The Seven Beauties , Zoroastrian. Arda Viraf is father of spiritual journey in the world. The antagonist of the book is called Arda Viraf whose name is open to debate. The same thing goes for the second part, too.
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Puech , Paris, , pp. The context of this journey holds particular interest. This account is chiefly taken up with a catalogue of the punishments of the damned in hell and of the rewards of the just in heaven. The list of offenses and punishments occupies some sixty percent of the entire work. It is much more developed and explicit than the enumeration of rewards, in particular in the area of sexual sins. After drinking mang and thus making an extra-terrestrial journey , his doubts are resolved.
Thus again the theme of doubt is implied in a piece of visionary literature. It assumed its definitive form in the 9thth centuries A.
This book has become comparatively well known to the Iranian public, thanks to its numerous versions in modern Persian often versified and with illustrations. It was early made available in Western languages by M.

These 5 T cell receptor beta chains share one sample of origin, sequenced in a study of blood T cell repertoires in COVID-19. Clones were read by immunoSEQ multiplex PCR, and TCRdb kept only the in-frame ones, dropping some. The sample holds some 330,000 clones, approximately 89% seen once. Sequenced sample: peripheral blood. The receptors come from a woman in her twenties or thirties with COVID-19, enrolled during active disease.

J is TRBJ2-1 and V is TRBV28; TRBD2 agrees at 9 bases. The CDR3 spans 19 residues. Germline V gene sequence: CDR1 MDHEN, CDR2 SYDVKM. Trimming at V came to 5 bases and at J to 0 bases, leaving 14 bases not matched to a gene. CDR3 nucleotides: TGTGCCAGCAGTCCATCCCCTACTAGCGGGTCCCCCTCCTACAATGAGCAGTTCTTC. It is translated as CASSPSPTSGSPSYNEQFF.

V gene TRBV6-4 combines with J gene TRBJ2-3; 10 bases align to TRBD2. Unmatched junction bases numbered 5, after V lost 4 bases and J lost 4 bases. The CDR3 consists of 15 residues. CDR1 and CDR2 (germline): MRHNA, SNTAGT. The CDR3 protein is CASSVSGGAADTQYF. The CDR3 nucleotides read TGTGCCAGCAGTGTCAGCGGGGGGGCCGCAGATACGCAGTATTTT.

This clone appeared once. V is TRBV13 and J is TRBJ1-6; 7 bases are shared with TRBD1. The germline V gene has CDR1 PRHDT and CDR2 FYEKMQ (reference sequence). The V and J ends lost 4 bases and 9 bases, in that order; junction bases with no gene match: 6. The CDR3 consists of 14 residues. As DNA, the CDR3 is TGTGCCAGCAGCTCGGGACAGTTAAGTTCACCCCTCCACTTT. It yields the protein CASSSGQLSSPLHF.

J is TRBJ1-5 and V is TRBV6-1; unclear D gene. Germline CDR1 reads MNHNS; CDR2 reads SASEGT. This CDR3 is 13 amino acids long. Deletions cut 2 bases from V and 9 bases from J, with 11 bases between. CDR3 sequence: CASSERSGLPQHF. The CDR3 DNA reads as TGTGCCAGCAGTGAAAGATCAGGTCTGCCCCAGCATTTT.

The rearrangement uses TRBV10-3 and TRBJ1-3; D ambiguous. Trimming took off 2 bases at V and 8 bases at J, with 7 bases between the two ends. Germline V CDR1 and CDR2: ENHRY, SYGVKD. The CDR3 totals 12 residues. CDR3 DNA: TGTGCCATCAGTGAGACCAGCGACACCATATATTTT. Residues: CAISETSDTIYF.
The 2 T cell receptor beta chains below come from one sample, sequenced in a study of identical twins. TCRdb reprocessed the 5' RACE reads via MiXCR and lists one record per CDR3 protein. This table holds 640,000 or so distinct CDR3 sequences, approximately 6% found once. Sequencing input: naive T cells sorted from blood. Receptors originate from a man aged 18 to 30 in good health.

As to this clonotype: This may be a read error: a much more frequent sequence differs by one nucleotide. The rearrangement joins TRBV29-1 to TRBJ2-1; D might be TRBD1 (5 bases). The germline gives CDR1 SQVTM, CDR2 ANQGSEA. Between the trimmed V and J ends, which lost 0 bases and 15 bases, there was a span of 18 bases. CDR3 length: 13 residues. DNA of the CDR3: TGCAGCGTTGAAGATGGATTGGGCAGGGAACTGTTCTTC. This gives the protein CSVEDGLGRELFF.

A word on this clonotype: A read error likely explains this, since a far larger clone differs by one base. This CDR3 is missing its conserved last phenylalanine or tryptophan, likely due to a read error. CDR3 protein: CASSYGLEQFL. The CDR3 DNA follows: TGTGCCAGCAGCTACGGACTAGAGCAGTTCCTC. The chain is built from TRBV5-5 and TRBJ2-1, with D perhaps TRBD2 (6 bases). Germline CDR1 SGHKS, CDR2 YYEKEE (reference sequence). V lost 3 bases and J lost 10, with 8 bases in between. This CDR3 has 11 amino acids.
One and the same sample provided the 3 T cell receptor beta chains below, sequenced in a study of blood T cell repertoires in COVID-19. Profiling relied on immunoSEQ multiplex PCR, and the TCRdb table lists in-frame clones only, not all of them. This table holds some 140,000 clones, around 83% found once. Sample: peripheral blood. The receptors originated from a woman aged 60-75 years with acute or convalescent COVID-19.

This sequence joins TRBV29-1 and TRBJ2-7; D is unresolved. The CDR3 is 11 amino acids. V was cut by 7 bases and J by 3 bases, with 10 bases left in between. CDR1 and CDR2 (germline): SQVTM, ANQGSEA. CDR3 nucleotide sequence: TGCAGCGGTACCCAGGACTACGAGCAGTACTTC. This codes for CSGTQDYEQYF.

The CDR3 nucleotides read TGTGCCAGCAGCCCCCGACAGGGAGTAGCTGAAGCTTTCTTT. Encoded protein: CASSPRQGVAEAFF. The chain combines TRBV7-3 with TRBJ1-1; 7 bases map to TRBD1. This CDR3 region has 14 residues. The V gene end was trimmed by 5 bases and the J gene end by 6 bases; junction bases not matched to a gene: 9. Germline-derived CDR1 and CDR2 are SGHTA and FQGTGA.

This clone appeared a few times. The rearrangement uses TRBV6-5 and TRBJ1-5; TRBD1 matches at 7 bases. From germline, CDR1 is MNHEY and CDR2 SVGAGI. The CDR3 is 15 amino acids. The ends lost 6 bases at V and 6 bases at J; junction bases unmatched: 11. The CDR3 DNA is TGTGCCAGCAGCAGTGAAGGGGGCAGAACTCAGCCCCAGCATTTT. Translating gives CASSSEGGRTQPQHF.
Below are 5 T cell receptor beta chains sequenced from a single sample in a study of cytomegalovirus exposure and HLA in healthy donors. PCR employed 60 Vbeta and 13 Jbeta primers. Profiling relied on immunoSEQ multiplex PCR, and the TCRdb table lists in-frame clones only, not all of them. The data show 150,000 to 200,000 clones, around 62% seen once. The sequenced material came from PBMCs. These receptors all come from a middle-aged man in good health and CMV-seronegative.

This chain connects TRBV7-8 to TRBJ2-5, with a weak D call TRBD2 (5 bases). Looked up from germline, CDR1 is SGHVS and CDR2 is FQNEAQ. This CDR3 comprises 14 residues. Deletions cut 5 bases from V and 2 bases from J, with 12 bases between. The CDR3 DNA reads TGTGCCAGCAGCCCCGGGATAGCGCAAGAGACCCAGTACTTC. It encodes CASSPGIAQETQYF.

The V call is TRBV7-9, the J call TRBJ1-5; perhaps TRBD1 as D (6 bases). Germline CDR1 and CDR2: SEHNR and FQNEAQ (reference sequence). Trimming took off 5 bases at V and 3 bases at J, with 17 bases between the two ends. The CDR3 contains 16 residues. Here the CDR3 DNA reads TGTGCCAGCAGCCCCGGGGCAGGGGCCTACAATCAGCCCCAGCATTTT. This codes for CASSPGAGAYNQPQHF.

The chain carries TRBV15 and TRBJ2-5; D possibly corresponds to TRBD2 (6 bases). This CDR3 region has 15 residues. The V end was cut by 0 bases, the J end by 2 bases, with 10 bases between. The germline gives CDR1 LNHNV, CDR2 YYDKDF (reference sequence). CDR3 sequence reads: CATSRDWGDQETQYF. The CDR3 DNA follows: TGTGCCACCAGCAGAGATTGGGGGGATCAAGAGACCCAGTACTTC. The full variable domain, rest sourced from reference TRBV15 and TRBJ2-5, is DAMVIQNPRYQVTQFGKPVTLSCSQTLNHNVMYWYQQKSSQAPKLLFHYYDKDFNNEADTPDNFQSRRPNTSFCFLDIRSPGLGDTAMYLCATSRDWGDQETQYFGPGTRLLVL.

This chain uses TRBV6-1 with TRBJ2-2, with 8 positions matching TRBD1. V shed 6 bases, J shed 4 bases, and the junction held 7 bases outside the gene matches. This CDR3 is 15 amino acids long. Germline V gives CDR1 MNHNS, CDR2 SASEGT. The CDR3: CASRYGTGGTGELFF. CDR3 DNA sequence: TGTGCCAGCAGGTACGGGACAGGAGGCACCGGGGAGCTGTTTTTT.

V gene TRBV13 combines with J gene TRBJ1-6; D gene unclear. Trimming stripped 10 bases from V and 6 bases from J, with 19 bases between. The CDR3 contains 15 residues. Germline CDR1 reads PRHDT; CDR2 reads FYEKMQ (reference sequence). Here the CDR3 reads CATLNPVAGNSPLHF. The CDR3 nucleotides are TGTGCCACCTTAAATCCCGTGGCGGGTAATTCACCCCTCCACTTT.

Haug and E. A recent edition and translation is by Ph. Some influences, transmitted through Islam, may have been exerted on the latter, but these remain to be fully demonstrated. See also J.
The Book of Arda Viraf: A Dantesque Vision of Heaven and Hell
Charles F. Horne, Ph. He has sometimes been connected with a religious scholar who wrote commentaries on the Avesta during the Sasanian Empire. His book narrates a vision of heaven and hell which Viraf saw in an inspired dream or vision. Most of the brief book is given here, except where the details of hell become too bestial, too coarsely sordid for modern taste.
Book of Arda Viraf
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